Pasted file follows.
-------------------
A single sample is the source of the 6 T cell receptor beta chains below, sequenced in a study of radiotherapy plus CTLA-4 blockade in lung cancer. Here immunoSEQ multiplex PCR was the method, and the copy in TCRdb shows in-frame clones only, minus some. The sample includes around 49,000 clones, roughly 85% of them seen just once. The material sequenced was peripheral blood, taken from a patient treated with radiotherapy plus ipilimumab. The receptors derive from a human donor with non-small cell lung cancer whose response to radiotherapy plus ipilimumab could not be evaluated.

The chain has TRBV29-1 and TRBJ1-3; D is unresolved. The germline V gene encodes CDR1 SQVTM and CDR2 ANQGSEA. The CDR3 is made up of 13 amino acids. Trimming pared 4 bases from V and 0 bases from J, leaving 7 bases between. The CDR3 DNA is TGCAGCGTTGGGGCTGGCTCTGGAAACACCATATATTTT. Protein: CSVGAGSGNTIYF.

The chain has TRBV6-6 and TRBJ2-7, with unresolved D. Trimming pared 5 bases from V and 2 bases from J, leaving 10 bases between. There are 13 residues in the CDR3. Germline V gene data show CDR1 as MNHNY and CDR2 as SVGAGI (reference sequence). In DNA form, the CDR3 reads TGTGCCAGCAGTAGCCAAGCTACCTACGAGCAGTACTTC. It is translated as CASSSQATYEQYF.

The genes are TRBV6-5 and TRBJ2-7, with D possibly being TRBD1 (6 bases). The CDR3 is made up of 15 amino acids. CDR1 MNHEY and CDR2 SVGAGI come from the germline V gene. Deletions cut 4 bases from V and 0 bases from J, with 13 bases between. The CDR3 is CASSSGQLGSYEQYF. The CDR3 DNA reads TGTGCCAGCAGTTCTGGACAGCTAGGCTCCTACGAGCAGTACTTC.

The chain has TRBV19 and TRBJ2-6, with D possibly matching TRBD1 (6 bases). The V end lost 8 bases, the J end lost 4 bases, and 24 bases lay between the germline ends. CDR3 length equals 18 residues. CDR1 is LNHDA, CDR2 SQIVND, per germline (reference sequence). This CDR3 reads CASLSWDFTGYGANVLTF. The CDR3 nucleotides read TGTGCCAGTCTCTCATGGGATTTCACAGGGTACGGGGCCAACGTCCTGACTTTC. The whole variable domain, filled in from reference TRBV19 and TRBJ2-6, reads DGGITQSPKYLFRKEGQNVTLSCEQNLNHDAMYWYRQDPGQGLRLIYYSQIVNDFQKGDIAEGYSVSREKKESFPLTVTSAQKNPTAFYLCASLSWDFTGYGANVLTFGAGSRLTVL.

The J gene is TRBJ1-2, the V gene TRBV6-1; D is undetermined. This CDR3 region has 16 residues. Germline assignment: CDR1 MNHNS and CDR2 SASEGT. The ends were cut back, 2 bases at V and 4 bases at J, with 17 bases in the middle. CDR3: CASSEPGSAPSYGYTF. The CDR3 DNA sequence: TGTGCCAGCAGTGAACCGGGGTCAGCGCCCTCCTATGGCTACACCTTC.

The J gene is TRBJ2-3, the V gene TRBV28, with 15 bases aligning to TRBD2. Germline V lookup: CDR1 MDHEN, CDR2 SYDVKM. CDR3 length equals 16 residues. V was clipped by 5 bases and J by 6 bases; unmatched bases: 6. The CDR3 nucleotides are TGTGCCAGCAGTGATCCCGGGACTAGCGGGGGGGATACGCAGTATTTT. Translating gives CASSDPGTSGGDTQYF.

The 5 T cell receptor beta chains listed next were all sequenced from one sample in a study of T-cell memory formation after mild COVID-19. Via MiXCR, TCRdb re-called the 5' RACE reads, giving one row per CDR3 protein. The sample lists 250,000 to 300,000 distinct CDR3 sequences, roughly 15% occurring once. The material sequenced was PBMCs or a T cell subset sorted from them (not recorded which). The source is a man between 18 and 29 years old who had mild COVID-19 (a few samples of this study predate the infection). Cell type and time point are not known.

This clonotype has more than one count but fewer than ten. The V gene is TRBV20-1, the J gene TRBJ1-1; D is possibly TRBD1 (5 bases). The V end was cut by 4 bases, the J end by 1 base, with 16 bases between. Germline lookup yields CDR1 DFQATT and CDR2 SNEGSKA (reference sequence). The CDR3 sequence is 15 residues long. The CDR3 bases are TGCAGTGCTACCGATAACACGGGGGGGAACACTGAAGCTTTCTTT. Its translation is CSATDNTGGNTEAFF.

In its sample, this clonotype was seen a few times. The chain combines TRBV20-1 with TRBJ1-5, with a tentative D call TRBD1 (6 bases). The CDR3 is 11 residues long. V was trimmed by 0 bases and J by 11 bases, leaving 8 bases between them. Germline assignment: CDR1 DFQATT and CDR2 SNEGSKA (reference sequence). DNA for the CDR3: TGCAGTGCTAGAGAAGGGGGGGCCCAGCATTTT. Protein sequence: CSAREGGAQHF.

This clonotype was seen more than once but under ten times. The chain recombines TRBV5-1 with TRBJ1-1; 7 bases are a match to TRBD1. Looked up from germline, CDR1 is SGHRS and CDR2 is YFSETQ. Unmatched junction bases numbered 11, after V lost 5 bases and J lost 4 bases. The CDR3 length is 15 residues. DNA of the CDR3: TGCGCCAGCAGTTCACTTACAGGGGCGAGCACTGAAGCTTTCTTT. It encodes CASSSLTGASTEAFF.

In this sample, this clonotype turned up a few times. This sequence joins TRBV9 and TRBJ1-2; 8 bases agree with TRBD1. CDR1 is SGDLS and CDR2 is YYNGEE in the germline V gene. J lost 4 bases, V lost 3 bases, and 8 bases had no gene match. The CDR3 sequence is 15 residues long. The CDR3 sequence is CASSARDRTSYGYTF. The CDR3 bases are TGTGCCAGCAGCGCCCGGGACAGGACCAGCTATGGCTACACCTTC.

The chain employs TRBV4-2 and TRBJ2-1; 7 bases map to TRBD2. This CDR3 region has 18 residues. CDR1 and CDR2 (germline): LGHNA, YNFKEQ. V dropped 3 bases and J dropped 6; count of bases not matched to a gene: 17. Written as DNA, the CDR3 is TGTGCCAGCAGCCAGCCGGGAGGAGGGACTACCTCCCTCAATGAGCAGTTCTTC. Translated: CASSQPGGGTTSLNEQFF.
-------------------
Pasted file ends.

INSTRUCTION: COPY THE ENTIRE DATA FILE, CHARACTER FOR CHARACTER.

A single sample is the source of the 6 T cell receptor beta chains below, sequenced in a study of radiotherapy plus CTLA-4 blockade in lung cancer. Here immunoSEQ multiplex PCR was the method, and the copy in TCRdb shows in-frame clones only, minus some. The sample includes around 49,000 clones, roughly 85% of them seen just once. The material sequenced was peripheral blood, taken from a patient treated with radiotherapy plus ipilimumab. The receptors derive from a human donor with non-small cell lung cancer whose response to radiotherapy plus ipilimumab could not be evaluated.

The chain has TRBV29-1 and TRBJ1-3; D is unresolved. The germline V gene encodes CDR1 SQVTM and CDR2 ANQGSEA. The CDR3 is made up of 13 amino acids. Trimming pared 4 bases from V and 0 bases from J, leaving 7 bases between. The CDR3 DNA is TGCAGCGTTGGGGCTGGCTCTGGAAACACCATATATTTT. Protein: CSVGAGSGNTIYF.

The chain has TRBV6-6 and TRBJ2-7, with unresolved D. Trimming pared 5 bases from V and 2 bases from J, leaving 10 bases between. There are 13 residues in the CDR3. Germline V gene data show CDR1 as MNHNY and CDR2 as SVGAGI (reference sequence). In DNA form, the CDR3 reads TGTGCCAGCAGTAGCCAAGCTACCTACGAGCAGTACTTC. It is translated as CASSSQATYEQYF.

The genes are TRBV6-5 and TRBJ2-7, with D possibly being TRBD1 (6 bases). The CDR3 is made up of 15 amino acids. CDR1 MNHEY and CDR2 SVGAGI come from the germline V gene. Deletions cut 4 bases from V and 0 bases from J, with 13 bases between. The CDR3 is CASSSGQLGSYEQYF. The CDR3 DNA reads TGTGCCAGCAGTTCTGGACAGCTAGGCTCCTACGAGCAGTACTTC.

The chain has TRBV19 and TRBJ2-6, with D possibly matching TRBD1 (6 bases). The V end lost 8 bases, the J end lost 4 bases, and 24 bases lay between the germline ends. CDR3 length equals 18 residues. CDR1 is LNHDA, CDR2 SQIVND, per germline (reference sequence). This CDR3 reads CASLSWDFTGYGANVLTF. The CDR3 nucleotides read TGTGCCAGTCTCTCATGGGATTTCACAGGGTACGGGGCCAACGTCCTGACTTTC. The whole variable domain, filled in from reference TRBV19 and TRBJ2-6, reads DGGITQSPKYLFRKEGQNVTLSCEQNLNHDAMYWYRQDPGQGLRLIYYSQIVNDFQKGDIAEGYSVSREKKESFPLTVTSAQKNPTAFYLCASLSWDFTGYGANVLTFGAGSRLTVL.

The J gene is TRBJ1-2, the V gene TRBV6-1; D is undetermined. This CDR3 region has 16 residues. Germline assignment: CDR1 MNHNS and CDR2 SASEGT. The ends were cut back, 2 bases at V and 4 bases at J, with 17 bases in the middle. CDR3: CASSEPGSAPSYGYTF. The CDR3 DNA sequence: TGTGCCAGCAGTGAACCGGGGTCAGCGCCCTCCTATGGCTACACCTTC.

The J gene is TRBJ2-3, the V gene TRBV28, with 15 bases aligning to TRBD2. Germline V lookup: CDR1 MDHEN, CDR2 SYDVKM. CDR3 length equals 16 residues. V was clipped by 5 bases and J by 6 bases; unmatched bases: 6. The CDR3 nucleotides are TGTGCCAGCAGTGATCCCGGGACTAGCGGGGGGGATACGCAGTATTTT. Translating gives CASSDPGTSGGDTQYF.

The 5 T cell receptor beta chains listed next were all sequenced from one sample in a study of T-cell memory formation after mild COVID-19. Via MiXCR, TCRdb re-called the 5' RACE reads, giving one row per CDR3 protein. The sample lists 250,000 to 300,000 distinct CDR3 sequences, roughly 15% occurring once. The material sequenced was PBMCs or a T cell subset sorted from them (not recorded which). The source is a man between 18 and 29 years old who had mild COVID-19 (a few samples of this study predate the infection). Cell type and time point are not known.

This clonotype has more than one count but fewer than ten. The V gene is TRBV20-1, the J gene TRBJ1-1; D is possibly TRBD1 (5 bases). The V end was cut by 4 bases, the J end by 1 base, with 16 bases between. Germline lookup yields CDR1 DFQATT and CDR2 SNEGSKA (reference sequence). The CDR3 sequence is 15 residues long. The CDR3 bases are TGCAGTGCTACCGATAACACGGGGGGGAACACTGAAGCTTTCTTT. Its translation is CSATDNTGGNTEAFF.

In its sample, this clonotype was seen a few times. The chain combines TRBV20-1 with TRBJ1-5, with a tentative D call TRBD1 (6 bases). The CDR3 is 11 residues long. V was trimmed by 0 bases and J by 11 bases, leaving 8 bases between them. Germline assignment: CDR1 DFQATT and CDR2 SNEGSKA (reference sequence). DNA for the CDR3: TGCAGTGCTAGAGAAGGGGGGGCCCAGCATTTT. Protein sequence: CSAREGGAQHF.

This clonotype was seen more than once but under ten times. The chain recombines TRBV5-1 with TRBJ1-1; 7 bases are a match to TRBD1. Looked up from germline, CDR1 is SGHRS and CDR2 is YFSETQ. Unmatched junction bases numbered 11, after V lost 5 bases and J lost 4 bases. The CDR3 length is 15 residues. DNA of the CDR3: TGCGCCAGCAGTTCACTTACAGGGGCGAGCACTGAAGCTTTCTTT. It encodes CASSSLTGASTEAFF.

In this sample, this clonotype turned up a few times. This sequence joins TRBV9 and TRBJ1-2; 8 bases agree with TRBD1. CDR1 is SGDLS and CDR2 is YYNGEE in the germline V gene. J lost 4 bases, V lost 3 bases, and 8 bases had no gene match. The CDR3 sequence is 15 residues long. The CDR3 sequence is CASSARDRTSYGYTF. The CDR3 bases are TGTGCCAGCAGCGCCCGGGACAGGACCAGCTATGGCTACACCTTC.

The chain employs TRBV4-2 and TRBJ2-1; 7 bases map to TRBD2. This CDR3 region has 18 residues. CDR1 and CDR2 (germline): LGHNA, YNFKEQ. V dropped 3 bases and J dropped 6; count of bases not matched to a gene: 17. Written as DNA, the CDR3 is TGTGCCAGCAGCCAGCCGGGAGGAGGGACTACCTCCCTCAATGAGCAGTTCTTC. Translated: CASSQPGGGTTSLNEQFF.